There are a ton of things we want to begin doing, whether its beginning a diet, practicing meditation, keeping a journal, organizing our lives better. Why is it that it is so hard to start even one?
The steps themselves might be deceptively simple: pick one habit, keep it small to start with, and remember to do it every day.
But it’s not as easy as it looks — there are a many forces that we allow to pull us away:
- People in our lives create resistance to the habit.
- Our environment itself creates resistance (i.e. Internet distractions get in the way of writing).
- We forget.
- A crisis or other disruption comes into our life unexpectedly.
All of that is difficult … but there’s one obstacle that gets in the way more than any other.
Our biggest obstacle is our own ego.
You shouldn't be surprised. Take a look at the following:.
- I am bad at it.
- I know I may fail.
- I am distracted by addictions (e.g. browsing social media) that are more comfortable
- I am afraid of acknowledging the issues that led me to avoid starting the habit earlier.
Kinda hits home doesn't it? We are our own biggest obstacle to the new habits we want to create in our lives.
Our ego lets us come up with all kinds of excuses.
Excuses that sound reasonable that really aren't.
We object to waking up early to write, because we’re tired. Tiredness is a big objection of ours.
We object to doing yoga or exercising, because it’s hard and we don’t feel like it right now. We’d rather check our phones. Procrastination because distraction is easier than discomfort is another major way we deal with our objections.
We object to the difficult studying, because it makes us feel like losers to not know what we’re doing. This feeling of uncertainty is another huge objection.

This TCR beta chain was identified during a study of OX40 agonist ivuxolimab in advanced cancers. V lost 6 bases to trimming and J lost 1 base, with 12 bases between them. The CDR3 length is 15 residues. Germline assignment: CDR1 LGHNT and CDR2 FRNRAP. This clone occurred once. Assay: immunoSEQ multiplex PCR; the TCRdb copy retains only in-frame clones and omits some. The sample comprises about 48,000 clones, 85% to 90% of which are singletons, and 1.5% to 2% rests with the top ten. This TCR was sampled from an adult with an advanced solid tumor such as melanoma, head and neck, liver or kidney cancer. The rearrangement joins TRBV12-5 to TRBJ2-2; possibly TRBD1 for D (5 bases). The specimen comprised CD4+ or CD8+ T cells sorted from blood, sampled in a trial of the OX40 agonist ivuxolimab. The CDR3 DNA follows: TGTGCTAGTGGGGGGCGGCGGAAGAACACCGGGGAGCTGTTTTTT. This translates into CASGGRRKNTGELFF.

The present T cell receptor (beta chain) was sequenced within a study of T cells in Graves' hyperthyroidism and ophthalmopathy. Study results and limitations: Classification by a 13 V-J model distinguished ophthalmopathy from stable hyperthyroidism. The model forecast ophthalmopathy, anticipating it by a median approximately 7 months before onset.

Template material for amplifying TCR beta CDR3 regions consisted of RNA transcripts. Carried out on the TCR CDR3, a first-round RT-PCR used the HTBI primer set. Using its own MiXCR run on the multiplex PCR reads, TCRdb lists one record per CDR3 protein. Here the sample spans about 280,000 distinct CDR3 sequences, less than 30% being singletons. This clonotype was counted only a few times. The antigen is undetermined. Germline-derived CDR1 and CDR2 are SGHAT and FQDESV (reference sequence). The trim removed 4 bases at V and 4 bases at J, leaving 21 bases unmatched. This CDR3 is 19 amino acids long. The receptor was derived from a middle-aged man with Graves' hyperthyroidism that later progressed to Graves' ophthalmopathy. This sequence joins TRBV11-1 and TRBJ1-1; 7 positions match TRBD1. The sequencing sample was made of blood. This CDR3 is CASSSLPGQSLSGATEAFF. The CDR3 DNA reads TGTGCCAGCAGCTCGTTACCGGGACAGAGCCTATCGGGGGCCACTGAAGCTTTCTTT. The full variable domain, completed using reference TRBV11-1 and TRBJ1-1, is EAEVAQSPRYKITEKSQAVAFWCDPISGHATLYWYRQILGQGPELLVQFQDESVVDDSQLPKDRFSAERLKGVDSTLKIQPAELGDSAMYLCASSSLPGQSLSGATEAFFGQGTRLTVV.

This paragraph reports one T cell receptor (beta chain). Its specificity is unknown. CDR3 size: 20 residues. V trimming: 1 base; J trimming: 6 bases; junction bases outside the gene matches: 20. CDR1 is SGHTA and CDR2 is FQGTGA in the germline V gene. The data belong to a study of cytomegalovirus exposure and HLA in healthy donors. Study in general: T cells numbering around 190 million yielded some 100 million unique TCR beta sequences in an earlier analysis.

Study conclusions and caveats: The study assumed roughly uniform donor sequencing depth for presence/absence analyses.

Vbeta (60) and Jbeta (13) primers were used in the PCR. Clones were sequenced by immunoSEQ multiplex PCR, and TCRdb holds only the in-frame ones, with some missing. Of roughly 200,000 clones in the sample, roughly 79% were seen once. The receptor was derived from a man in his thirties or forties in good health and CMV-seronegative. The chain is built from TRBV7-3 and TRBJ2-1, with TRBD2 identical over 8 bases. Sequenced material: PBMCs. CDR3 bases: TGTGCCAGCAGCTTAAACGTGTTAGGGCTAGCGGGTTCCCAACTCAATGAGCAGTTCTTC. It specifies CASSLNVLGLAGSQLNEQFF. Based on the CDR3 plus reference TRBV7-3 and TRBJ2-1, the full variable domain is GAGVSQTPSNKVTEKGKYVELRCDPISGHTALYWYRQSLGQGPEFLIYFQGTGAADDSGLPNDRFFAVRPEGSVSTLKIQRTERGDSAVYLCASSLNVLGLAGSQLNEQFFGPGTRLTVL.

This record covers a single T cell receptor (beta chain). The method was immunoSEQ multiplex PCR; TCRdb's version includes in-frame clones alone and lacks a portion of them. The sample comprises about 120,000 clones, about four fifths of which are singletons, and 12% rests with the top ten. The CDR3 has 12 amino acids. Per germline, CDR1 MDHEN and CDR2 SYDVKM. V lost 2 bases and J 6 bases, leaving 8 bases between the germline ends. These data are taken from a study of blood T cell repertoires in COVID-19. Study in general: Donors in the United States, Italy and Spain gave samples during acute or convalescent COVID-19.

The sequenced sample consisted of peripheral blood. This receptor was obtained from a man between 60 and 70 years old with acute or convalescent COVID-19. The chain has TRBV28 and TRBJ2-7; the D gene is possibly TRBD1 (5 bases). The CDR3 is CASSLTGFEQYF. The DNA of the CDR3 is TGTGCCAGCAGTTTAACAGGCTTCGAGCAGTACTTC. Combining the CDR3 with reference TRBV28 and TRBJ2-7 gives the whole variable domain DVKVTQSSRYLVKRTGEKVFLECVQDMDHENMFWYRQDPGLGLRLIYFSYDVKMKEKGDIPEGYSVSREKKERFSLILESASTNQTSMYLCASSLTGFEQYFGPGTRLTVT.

We object to the daily practice, because it feels restricting. It feels useless somehow, to practice but not get anywhere. It’s not working.
We object to discomfort, uncertainty, being overwhelmed, having to do something regularly, not being able to comfort and reward ourselves whenever we want.
We can over come the ego at times but other times we give in. So we must plan for our own failure.
photo by Nicolas Barbier Garreau
To overcome our ego, we must admit that we will sometimes lose.
From studying behavioral psychology, I have seen countless people with huge spurts of motivation and humility, willing to do anything and everything to achieve their goal. I've seen people go to the gym for several hours a day to achieve their fitness goal. I've seen powerful people volunteer at homeless shelters for an entire day. But then there is burnout. The burnout isn't due to a sudden change of direction but a depleted tank of motivation.
And the sad truth is that burnout is unavoidable. Like our body, after we exercise our mind, we must recover. Eventually we will succumb to outside factors but we can plan for this by keeping ourselves away from things that distract us from our goals. There were some great insights in the most recent book I have been reading, called Triggers by Marshall Goldsmith. According to Goldsmith, who has coached some of the most powerful CEOs in the world through the same issues, there are five main ideas:
- “If we do not create and control our environment, our environment creates and controls us”.
- “Feedback—both the act of giving it and taking it—is our first step in becoming smarter, more mindful about the connection between our environment and our behavior”.
- “A feedback loop comprises four stages: evidence, relevance, consequence, and action”.